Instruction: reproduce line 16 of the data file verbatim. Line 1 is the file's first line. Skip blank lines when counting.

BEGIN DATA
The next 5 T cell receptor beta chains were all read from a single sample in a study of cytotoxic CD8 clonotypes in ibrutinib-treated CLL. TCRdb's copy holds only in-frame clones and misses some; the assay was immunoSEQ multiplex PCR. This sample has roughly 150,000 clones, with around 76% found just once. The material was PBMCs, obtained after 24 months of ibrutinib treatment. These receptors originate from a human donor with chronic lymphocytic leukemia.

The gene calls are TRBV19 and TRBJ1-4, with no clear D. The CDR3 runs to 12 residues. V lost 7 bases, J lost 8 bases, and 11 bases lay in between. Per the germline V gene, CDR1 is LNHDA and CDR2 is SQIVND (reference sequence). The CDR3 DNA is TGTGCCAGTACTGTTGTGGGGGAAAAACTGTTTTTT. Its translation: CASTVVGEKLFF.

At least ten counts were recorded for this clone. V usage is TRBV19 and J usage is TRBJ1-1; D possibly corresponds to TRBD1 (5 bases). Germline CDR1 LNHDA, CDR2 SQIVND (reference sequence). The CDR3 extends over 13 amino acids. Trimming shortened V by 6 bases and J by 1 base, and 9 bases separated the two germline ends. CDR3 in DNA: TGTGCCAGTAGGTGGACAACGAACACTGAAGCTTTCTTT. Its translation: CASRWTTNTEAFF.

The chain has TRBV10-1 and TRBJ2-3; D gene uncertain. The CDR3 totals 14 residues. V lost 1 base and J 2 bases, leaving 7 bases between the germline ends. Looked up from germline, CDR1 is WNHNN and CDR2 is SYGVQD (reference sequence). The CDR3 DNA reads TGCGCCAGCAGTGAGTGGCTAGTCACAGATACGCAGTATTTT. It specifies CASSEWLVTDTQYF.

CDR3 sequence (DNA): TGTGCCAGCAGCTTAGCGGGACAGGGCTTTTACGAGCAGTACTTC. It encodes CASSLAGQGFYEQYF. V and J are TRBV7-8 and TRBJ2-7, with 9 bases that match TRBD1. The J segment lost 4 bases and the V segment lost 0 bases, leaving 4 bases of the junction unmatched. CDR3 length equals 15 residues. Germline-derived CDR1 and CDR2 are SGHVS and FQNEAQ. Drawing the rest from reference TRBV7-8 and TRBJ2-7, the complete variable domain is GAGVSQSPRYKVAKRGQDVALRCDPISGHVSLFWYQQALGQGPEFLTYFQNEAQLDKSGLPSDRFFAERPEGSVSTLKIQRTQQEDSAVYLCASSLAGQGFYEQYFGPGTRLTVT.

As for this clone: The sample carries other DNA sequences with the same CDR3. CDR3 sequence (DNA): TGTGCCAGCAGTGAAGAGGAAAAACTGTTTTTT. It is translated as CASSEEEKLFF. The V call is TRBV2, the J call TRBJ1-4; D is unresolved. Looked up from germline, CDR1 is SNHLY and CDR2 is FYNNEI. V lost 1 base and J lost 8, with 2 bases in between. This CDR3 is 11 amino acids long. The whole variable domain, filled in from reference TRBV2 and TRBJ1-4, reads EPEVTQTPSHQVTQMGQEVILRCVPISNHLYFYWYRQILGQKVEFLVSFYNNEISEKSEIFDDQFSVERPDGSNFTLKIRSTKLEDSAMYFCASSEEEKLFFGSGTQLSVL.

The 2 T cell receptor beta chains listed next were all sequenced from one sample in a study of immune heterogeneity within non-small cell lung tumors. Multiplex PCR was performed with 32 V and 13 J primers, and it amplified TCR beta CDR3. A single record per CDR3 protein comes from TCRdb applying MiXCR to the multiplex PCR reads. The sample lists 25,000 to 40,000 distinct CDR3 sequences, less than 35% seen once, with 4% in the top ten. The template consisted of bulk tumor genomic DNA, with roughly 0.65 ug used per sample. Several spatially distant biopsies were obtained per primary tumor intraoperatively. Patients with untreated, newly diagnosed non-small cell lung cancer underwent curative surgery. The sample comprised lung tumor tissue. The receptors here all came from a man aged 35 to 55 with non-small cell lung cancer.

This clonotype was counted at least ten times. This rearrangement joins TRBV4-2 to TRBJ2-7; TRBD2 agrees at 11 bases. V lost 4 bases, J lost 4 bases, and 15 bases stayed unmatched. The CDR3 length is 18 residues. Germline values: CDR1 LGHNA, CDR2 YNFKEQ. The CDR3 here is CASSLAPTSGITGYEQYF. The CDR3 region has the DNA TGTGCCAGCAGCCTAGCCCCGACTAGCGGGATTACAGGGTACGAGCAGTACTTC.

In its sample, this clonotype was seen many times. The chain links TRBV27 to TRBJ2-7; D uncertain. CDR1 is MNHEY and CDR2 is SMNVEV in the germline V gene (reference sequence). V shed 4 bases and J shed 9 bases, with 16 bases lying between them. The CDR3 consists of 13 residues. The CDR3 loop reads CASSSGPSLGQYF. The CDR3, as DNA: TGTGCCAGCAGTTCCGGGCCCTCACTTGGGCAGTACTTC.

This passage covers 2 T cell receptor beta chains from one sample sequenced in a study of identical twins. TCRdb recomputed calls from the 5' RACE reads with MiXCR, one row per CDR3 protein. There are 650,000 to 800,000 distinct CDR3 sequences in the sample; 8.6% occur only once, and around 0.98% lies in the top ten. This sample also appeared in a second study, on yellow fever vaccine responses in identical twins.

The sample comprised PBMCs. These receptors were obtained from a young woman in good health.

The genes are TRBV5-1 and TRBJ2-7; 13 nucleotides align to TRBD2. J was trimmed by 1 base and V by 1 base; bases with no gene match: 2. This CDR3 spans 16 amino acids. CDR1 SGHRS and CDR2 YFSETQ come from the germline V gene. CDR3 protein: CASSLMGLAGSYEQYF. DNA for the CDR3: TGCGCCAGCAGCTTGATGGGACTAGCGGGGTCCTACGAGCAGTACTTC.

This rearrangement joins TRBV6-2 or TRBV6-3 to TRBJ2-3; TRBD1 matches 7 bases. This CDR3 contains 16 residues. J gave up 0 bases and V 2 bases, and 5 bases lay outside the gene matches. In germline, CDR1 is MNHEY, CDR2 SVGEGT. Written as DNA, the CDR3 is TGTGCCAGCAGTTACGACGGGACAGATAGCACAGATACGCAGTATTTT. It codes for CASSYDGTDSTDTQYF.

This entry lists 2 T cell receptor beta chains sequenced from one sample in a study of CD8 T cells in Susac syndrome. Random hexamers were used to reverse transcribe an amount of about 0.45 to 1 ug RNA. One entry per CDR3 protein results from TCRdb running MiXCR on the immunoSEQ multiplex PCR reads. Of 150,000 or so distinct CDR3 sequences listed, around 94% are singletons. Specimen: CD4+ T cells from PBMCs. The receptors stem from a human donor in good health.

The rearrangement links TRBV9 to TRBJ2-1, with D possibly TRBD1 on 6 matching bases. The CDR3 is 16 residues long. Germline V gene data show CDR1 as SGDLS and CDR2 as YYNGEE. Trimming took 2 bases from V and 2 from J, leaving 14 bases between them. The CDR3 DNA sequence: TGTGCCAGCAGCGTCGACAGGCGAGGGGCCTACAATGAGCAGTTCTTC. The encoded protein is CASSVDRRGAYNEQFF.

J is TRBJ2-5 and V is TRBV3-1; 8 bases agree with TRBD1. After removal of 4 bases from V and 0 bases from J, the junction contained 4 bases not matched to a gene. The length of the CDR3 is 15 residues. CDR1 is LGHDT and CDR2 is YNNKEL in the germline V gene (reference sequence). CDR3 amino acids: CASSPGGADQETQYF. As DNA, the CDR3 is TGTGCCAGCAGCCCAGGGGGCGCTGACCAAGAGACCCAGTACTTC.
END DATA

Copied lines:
J is TRBJ2-5 and V is TRBV3-1; 8 bases agree with TRBD1. After removal of 4 bases from V and 0 bases from J, the junction contained 4 bases not matched to a gene. The length of the CDR3 is 15 residues. CDR1 is LGHDT and CDR2 is YNNKEL in the germline V gene (reference sequence). CDR3 amino acids: CASSPGGADQETQYF. As DNA, the CDR3 is TGTGCCAGCAGCCCAGGGGGCGCTGACCAAGAGACCCAGTACTTC.